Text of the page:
• Tomato
  • Pepper jack cheese, grated
  1. Heat the oil and fry the potatoes. After they are starting to brown, add the onion. Allow these to cook and soften. Add the kale and allow to wilt.
  2. While the vegetables are cooking, take some refried beans and warm in the microwave (careful, they don't take much). Spread on the tortilla.
  3. Pour the egg over the vegetable mix in the frying pan and cook like an omelet or scrambled eggs until done to your satisfaction.
  4. Spread the egg mix over the tortilla. Add tomato and cheese, and hot sauce or salsa if desired. Place the tortilla back in the pan, heat on low, to warm through.
  5. Fold or wrap, and eat.

Griffey's back!

After 9 years away, Ken Griffey Jr. is coming back to Seattle to play baseball. Griffey was just getting started when I began watching baseball, and during those years when the Mariners were so bad, he was the show. Dad and I would go to the Kingdome and sit in the 300 level, in the cheap seats, each with our own walkman so we could listen to Dave Neihaus, and watch Griffey patrol center field and hit homeruns. You had to have Dave, or the game wasn't the same. Mom always thought it was anti-social of us to both have headphones on, but we were sharing the same moment that way. I was sad when Griffey left, but it wasn't as bad as when A-rod left, because he didn't make it seem like a rejection (and it wasn't a money thing, it was a family thing). Benjamin asked me the other day if I would be excited to have Griffey back. Benjamin doesn't feel anything one way or the other about it, since Griffey had just left when he started watching the M's, and he has more loyalty to Mike Cameron, who replaced Griffey. Out of nostalgia, I am glad Griffey is coming back. But will he help the team? I hope so. Anyway, baseball spring training is starting up, another sign of spring!

Wednesday, February 18, 2009

Spring Fever

Spring seems to be coming along here in Arkansas. The daffodils are emerging, the magnolias on the capitol grounds have started to bloom, the sun is out (today anyway - it was cold and drizzly all day yesterday). On the ride in to work (G's day to drive) I saw a Great Blue Heron, a kingfisher of some sort, an egret, and a red-wing black bird. I can hear birds chirping as I eat my breakfast.

Along with spring, comes spring fever. I am feeling restless - eager to be out of our apartment and into a house (still several months away, at least), tired of being at a job all day (although the money is good, and necessary for restless symptom #1). I want to start a garden, I want to cook and eat interesting things that don't involve root vegetables, lentils, and long simmering times. I want to travel...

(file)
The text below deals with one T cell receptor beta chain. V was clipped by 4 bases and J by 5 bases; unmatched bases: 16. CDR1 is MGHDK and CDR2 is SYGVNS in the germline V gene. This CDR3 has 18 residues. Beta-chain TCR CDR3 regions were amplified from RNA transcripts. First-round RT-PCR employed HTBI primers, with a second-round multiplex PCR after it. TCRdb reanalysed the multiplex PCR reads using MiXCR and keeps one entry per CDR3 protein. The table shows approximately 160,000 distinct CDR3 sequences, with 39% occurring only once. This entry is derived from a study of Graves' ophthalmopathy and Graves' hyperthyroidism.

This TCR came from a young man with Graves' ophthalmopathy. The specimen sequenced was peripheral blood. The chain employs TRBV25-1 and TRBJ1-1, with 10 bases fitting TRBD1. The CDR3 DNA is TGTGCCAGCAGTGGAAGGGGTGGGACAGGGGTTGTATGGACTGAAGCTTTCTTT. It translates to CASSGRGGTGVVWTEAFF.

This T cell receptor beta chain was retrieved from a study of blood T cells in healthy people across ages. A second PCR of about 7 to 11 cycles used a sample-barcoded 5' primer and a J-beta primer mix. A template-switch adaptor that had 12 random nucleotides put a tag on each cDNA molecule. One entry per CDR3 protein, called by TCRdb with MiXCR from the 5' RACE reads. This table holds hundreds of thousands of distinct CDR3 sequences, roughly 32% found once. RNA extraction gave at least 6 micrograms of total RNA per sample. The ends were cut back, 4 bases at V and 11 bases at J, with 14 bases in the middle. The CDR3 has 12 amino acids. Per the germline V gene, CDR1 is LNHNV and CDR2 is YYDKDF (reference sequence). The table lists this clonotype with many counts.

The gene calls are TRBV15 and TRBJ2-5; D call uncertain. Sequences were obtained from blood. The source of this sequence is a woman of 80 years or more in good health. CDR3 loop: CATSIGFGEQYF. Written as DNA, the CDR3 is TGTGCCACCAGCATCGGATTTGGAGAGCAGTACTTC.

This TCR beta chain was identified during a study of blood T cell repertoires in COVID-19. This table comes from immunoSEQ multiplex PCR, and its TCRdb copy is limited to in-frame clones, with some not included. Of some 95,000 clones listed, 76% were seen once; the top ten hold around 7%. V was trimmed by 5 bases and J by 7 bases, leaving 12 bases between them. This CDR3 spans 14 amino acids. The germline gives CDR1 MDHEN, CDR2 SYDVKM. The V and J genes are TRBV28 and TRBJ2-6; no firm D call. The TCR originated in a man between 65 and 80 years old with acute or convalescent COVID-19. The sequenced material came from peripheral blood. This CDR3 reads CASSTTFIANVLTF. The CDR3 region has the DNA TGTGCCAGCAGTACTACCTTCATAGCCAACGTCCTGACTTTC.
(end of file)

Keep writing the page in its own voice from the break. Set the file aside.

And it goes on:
As usual, any attempts I make to soothe these feelings only ends up making them more acute. Today I found my way to a new (to me) food blog out of Seattle, Orangette, and it is exquisite torture to sit here and read it at the reference desk. Food, Seattle, traveling - all things I cannot have at the moment, but all things I love. Sigh.

I suppose I ought to enjoy these feelings while I can; soon enough it will be summer - hot and humid and life-draining. Then, I won't want anything, and daffodils will only be a memory.

Tuesday, February 17, 2009


Here is Kirby, the newest addition to my menagerie. He is a chinchilla - I adopted him from the son of a co-worker. This isn't a very good photo, but he is still pretty shy, so it is hard to catch him out of his little houses. The cats haven't shown much interest in him, apart from quick peeks. Kirby makes an alarming squeak-bark noise though, when he feels in danger, and it does the trick - the cats find it very alarming!

Monday, February 16, 2009

Hee Hee Hee

funny pictures
more animals

A co-worker had this on her desktop, and I thought it was hilarious. There are several versions, with different captions, but this was the first I found. Think it's photoshopped? (Sorry it doesn't quite fit the frame, but I don't want to try to fix it).

Clutch, and some other bands

Friday night we went to see one of our favorite bands - Clutch. We have seen them once before, in Austin, and knew that they would put on a good show. Their music is hard to describe - it is rock-blues-metalish, but with a dash of funny. We weren't sure what to expect with regards to the venue, since we haven't been to any other concerts here in LR yet, and we only went to a couple in Austin that weren't in the big arena. The Village was a pleasant discovery - we had seats, comfy seats! When we went to see Clutch in Austin, it was at Emo's, one of the most well-known clubs, and one of the more uncomfortable I would say. There, we were surrounded by drunk, smoking pushy fans, with nowhere to sit or get out of the way. At the Village, there was an open floor for those fans who wanted to dance and get jostled, but there were also lots of seats for those of us fuddy-duddies who just wanted to have personal space.